What are the laws relating to labelling vegan food?
Get the lowdown on vegan food labels

‘Less (meat) is more’ initiatives and plant-based dining are gaining ever more momentum, as demonstrated by Veganuary signups which grew a whopping 75% over the past three years (from 2020 to 2023). Therefore, your food offering has never been more likely to include plant-based and vegan options, but when it comes to labelling food as ‘vegan’ or ‘plant-based’ what is the law?

Demand for vegan food

The UKs lack of clarity surrounding vegan and plant-based labelling is surprising. We’ve had clear guidelines for allergen labelling in place since 2021, as set out by Natasha’s Law (more on this below). Meanwhile, the UK market for meat substitutes is the largest in Europe, worth in excess of 10 billion Euros and still growing. Furthermore, one in 25 people now identify themselves as vegan (meaning that they do not consume any animal-derived food products or ingredients (Statistica)). Meanwhile, flexitarians, vegetarians, and vegans are now so prevalent that 41% of consumers in the UK are currently following some form of nutritional rules.

Penalties for misleading consumers

Although there is no legal definition of the term ‘vegan’, General Food Law requires businesses to offer food that’s safe and does not mislead through labelling or presentation. 

In 2020, the Advertising Standards Association upheld a complaint against a series of three advertisements for Burger King’s ‘plant-based Rebel Whopper’ burger which used the tagline, “100% Whopper. No beef”. The ASA felt that consumers would expect the product to be free from animal-derived ingredients or allergens. However, while the ‘burger’ patty was plant-based, it was cooked on the same grill as meat counterparts and the finished product included an egg-based mayonnaise.

Consumer confusion around vegan labelling

When it comes to vegan food labelling, there is a disconnect between consumer perceptions and the law. The CTSI discovered that 76.4% of consumers believe food products labelled as vegan do not contain any animal products. Legally however, traces of animal-derived products can quite lawfully appear in foods sold as vegan - regardless of ethical or medical needs - which is why the CTSI, amongst others, is now calling for greater transparency.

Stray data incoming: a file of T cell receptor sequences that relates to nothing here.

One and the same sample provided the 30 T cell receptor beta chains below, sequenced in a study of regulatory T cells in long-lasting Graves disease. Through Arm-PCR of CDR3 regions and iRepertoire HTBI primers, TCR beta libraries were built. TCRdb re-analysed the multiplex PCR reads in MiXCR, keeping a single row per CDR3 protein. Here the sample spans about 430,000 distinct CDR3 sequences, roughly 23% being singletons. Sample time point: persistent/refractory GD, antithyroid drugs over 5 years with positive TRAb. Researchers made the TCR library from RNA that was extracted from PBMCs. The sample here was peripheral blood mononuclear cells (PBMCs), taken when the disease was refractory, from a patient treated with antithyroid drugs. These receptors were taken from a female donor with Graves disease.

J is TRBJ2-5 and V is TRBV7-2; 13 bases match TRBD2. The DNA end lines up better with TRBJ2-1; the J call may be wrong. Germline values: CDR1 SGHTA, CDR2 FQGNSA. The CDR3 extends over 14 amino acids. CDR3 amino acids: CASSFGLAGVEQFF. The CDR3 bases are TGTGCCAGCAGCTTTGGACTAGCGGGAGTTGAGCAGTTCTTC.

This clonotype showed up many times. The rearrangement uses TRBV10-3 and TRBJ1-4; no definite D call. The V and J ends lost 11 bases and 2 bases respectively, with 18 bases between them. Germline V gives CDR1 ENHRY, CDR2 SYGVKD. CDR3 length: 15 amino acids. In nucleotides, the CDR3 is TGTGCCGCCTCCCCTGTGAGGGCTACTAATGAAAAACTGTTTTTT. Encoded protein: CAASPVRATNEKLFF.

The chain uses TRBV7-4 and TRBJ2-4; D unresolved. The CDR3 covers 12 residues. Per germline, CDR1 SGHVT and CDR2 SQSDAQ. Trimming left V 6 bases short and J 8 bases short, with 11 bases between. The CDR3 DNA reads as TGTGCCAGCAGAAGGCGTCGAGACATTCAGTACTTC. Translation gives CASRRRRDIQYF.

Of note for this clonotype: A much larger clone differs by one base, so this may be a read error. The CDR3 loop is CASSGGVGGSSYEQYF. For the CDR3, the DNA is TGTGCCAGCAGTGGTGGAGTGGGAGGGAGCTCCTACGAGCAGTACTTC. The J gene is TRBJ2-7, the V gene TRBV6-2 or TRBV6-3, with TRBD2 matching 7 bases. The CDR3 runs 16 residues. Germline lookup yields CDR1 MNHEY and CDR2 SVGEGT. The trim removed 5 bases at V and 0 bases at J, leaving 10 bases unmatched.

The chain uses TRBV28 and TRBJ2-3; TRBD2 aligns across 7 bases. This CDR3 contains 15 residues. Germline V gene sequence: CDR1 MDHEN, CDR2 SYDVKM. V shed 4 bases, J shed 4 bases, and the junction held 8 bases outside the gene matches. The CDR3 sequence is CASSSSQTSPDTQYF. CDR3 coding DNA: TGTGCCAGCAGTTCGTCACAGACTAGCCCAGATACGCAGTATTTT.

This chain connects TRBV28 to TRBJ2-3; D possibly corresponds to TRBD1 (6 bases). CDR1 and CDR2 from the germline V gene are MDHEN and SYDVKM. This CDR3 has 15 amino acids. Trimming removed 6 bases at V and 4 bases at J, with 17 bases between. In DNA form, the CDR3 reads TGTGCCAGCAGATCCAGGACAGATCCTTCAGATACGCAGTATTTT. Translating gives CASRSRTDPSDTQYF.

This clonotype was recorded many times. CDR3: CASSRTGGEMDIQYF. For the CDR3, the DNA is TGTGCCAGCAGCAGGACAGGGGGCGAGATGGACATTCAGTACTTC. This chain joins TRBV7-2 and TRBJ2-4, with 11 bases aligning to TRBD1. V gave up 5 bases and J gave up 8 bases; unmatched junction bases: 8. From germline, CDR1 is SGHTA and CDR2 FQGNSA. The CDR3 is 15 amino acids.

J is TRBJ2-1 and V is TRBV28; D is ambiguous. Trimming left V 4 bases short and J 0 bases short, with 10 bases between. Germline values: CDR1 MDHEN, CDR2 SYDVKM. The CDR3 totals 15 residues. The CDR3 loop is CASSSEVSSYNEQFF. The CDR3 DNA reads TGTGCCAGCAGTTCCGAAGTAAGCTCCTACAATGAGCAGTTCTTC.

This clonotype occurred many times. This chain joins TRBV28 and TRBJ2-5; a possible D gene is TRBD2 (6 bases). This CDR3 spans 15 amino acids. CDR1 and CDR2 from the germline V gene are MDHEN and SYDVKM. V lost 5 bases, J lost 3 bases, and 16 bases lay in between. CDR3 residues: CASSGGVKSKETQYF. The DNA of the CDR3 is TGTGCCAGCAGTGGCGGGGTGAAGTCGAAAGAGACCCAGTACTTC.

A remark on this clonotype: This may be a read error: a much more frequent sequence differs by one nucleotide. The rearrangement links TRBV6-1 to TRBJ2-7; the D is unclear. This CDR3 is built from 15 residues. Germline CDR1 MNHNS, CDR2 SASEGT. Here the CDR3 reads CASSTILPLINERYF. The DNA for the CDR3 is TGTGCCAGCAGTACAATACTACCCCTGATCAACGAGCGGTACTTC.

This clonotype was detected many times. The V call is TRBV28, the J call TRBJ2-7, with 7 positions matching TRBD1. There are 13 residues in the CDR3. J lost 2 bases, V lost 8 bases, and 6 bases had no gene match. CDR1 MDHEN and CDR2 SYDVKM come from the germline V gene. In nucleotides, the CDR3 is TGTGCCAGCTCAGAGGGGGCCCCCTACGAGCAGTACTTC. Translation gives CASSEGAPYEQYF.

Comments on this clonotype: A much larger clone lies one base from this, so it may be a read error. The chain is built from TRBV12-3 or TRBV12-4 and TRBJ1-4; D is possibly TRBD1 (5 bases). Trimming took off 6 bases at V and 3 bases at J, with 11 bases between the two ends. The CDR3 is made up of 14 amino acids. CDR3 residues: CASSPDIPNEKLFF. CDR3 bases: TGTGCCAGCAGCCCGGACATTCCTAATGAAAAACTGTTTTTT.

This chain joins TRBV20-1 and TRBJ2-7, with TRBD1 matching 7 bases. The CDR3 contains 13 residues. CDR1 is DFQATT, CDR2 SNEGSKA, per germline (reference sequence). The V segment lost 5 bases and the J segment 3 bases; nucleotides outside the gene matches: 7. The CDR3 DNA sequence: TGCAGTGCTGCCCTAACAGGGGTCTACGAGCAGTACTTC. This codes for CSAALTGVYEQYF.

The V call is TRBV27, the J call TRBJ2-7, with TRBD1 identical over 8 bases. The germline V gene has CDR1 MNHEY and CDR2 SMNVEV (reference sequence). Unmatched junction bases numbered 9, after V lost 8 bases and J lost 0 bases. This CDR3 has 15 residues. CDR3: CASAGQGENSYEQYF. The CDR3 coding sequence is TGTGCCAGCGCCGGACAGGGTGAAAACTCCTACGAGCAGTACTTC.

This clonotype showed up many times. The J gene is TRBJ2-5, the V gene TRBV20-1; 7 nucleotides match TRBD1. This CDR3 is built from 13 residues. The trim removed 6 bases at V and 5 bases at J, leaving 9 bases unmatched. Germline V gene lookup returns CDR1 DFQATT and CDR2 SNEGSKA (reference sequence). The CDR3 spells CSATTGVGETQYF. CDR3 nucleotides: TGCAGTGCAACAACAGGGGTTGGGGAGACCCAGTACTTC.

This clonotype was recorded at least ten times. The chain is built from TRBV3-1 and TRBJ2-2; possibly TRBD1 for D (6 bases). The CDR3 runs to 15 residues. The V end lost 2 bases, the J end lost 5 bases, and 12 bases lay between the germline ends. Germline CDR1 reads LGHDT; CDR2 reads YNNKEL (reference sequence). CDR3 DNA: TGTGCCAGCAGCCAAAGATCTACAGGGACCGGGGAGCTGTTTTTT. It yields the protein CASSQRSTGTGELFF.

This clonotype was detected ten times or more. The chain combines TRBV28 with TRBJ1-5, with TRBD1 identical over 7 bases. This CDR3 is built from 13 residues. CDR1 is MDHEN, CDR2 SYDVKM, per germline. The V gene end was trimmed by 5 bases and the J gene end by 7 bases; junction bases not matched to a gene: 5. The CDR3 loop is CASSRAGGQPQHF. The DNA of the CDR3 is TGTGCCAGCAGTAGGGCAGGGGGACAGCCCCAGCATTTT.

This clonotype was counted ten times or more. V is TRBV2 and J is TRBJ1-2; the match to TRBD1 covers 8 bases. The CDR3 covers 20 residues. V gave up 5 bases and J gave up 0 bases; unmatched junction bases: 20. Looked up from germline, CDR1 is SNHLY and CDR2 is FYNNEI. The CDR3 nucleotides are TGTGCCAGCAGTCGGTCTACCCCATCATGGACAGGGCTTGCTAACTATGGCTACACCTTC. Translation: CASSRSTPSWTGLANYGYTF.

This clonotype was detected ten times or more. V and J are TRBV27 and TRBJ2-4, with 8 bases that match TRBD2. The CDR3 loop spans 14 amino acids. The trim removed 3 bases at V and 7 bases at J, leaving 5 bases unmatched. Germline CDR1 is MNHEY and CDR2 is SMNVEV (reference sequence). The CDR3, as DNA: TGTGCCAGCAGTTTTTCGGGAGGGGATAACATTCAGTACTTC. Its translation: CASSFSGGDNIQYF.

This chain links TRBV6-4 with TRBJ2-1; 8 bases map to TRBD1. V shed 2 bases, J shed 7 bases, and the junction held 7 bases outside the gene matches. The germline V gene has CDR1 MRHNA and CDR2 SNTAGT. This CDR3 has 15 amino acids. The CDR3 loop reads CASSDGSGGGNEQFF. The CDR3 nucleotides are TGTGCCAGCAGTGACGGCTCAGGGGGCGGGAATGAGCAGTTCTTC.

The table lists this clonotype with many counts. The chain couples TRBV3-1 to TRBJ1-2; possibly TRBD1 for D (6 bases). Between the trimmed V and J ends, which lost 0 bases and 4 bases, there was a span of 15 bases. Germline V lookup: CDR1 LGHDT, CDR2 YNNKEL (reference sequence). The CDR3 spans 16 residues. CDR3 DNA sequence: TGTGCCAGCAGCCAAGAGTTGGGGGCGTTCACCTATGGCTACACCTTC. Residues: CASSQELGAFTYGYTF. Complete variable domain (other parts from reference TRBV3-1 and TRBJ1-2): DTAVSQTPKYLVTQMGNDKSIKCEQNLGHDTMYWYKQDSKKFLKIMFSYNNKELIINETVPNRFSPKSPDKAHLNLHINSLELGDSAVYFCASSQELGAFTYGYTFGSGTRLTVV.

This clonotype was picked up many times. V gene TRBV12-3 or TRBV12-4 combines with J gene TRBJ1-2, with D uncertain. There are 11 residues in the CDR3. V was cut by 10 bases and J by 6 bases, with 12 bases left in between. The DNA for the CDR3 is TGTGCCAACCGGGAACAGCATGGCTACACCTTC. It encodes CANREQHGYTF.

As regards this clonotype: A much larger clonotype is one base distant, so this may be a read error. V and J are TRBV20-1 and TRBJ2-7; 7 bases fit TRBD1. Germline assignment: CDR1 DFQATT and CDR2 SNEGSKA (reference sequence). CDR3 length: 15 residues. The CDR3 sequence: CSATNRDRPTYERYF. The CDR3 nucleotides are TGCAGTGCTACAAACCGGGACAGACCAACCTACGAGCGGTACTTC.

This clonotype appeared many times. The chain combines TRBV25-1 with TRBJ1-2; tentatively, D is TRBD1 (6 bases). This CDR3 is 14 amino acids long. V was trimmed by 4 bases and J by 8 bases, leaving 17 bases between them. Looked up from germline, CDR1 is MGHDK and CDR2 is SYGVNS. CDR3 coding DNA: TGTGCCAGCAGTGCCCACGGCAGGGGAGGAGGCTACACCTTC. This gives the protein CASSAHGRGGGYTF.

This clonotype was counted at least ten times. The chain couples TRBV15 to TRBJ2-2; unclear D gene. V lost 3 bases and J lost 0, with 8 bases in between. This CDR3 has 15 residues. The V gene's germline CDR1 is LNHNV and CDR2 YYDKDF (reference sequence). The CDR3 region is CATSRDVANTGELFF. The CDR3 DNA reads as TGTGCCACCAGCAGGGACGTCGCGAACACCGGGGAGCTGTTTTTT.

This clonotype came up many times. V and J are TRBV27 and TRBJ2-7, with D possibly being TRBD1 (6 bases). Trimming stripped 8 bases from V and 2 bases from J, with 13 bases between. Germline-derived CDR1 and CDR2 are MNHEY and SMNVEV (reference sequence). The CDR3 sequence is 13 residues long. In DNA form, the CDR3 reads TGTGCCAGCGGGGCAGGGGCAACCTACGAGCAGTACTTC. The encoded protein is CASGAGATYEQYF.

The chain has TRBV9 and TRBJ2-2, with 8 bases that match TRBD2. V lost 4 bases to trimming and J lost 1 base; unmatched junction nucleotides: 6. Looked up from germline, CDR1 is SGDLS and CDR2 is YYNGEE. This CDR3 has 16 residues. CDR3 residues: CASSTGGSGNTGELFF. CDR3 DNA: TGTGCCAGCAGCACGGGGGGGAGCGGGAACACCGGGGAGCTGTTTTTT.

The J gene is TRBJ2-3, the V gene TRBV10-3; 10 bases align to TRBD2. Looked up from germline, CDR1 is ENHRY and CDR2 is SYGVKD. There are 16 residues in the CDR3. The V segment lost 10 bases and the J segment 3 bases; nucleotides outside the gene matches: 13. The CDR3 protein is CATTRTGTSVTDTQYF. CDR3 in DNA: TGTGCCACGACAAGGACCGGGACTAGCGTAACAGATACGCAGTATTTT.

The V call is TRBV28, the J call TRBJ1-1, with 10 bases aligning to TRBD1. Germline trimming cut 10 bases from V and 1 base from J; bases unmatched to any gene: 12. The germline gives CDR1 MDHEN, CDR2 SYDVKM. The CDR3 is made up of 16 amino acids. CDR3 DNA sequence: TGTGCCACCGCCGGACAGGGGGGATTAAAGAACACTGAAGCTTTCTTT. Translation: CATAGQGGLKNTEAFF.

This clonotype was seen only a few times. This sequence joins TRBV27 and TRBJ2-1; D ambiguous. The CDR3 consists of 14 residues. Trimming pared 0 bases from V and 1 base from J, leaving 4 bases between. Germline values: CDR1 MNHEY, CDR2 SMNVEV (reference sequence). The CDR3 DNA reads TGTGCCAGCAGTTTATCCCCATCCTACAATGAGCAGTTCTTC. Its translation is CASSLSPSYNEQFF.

Vegan and Precautionary Allergen Labelling

Whether consumers are seeking out vegan food for cultural or ethical reasons, or require safeguarding due to allergies and intolerances, the need for clarity on food labelling is evident because, in the worst case scenario, the consequences of mislabelling can be fatal. A point tragically highlighted by the tragic death of Celia Marsh in 2017, who went into anaphylactic shock after eating a wrap which, while labelled ‘vegan’, contained milk protein due to cross-contamination.

Under Natasha’s Law, which came into effect in 2021, food businesses must declare the presence of 14 of the most common allergens either verbally, through signage or, where an item is pre-packaged, through labelling. The legislation states that celery, gluten-containing cereals, crustaceans, eggs, fish, lupin, milk, molluscs, mustard, peanuts, sesame, soya beans, tree nuts, and sulphites must all be listed in bold. Despite this, the Food Standards Agency, warns consumers never to assume that foods labelled as vegan are free from allergens due to the regularity of incidents of low-level cross-contamination during the production processes. 

So how should I label vegan products?

The FSA states that “caterers need to be clear about this (cross contamination) risk in the food you provide”, and many vegan-marked products will also feature voluntary precautionary allergen information (PAL) indicating the potential presence of animal-derived allergens. The FSA also recommends that food and drink providers carry out a risk analysis assessing the likelihood of cross-contamination within its food supply chain and production to help determine whether a PAL should also be applied to labelling. For example, ‘may contain milk’ messaging will indicate the potential of cross-contamination with cheese or butters. In addition to this, ‘Not suitable for consumers with a milk allergy’, messaging may also be added to labelling.

Meanwhile, the Vegan Society recommends that food businesses should adopt “sensible and reasonable practices in food storage, preparation, and cooking”, including not using the same appliance for both meat and vegan products because of the real risk of cross-contamination. Therefore, caterers seeking to describe products as suitable for vegans must avoid cross-contamination to ensure descriptions are accurate.

How can we help?

Our Labelling Masterclass includes advice from Erudus on Allergen Management in the Kitchen (along with a wealth of other info and guidance for creating legislatively compliant labelling).

In terms of labelling, with its “Vegan” message and clear leaf design, our green and white Vegan Sticker makes your offering stand out on the shelf. Alternatively, our labelling software, LabelLogic Live is a fuss-free way to manage your food labels. At the touch of a button, you can add ‘plant-based’ or ‘vegan’, (not to mention any other messaging) to your labelling. Add all your nutritional data too - including the full ingredients declaration and allergens in bold - with the option to access datasets from thousands of branded items and wholesalers. What’s more, this user-friendly app keeps your food labelling up-to-date whatever new legislation, (such as Halal Labelling), is introduced safeguarding compliance and your business.

Shop Vegan Labels here.

Watch our Labelling Masterclass here.

Discover more about the award-winning LabelLogic Live here.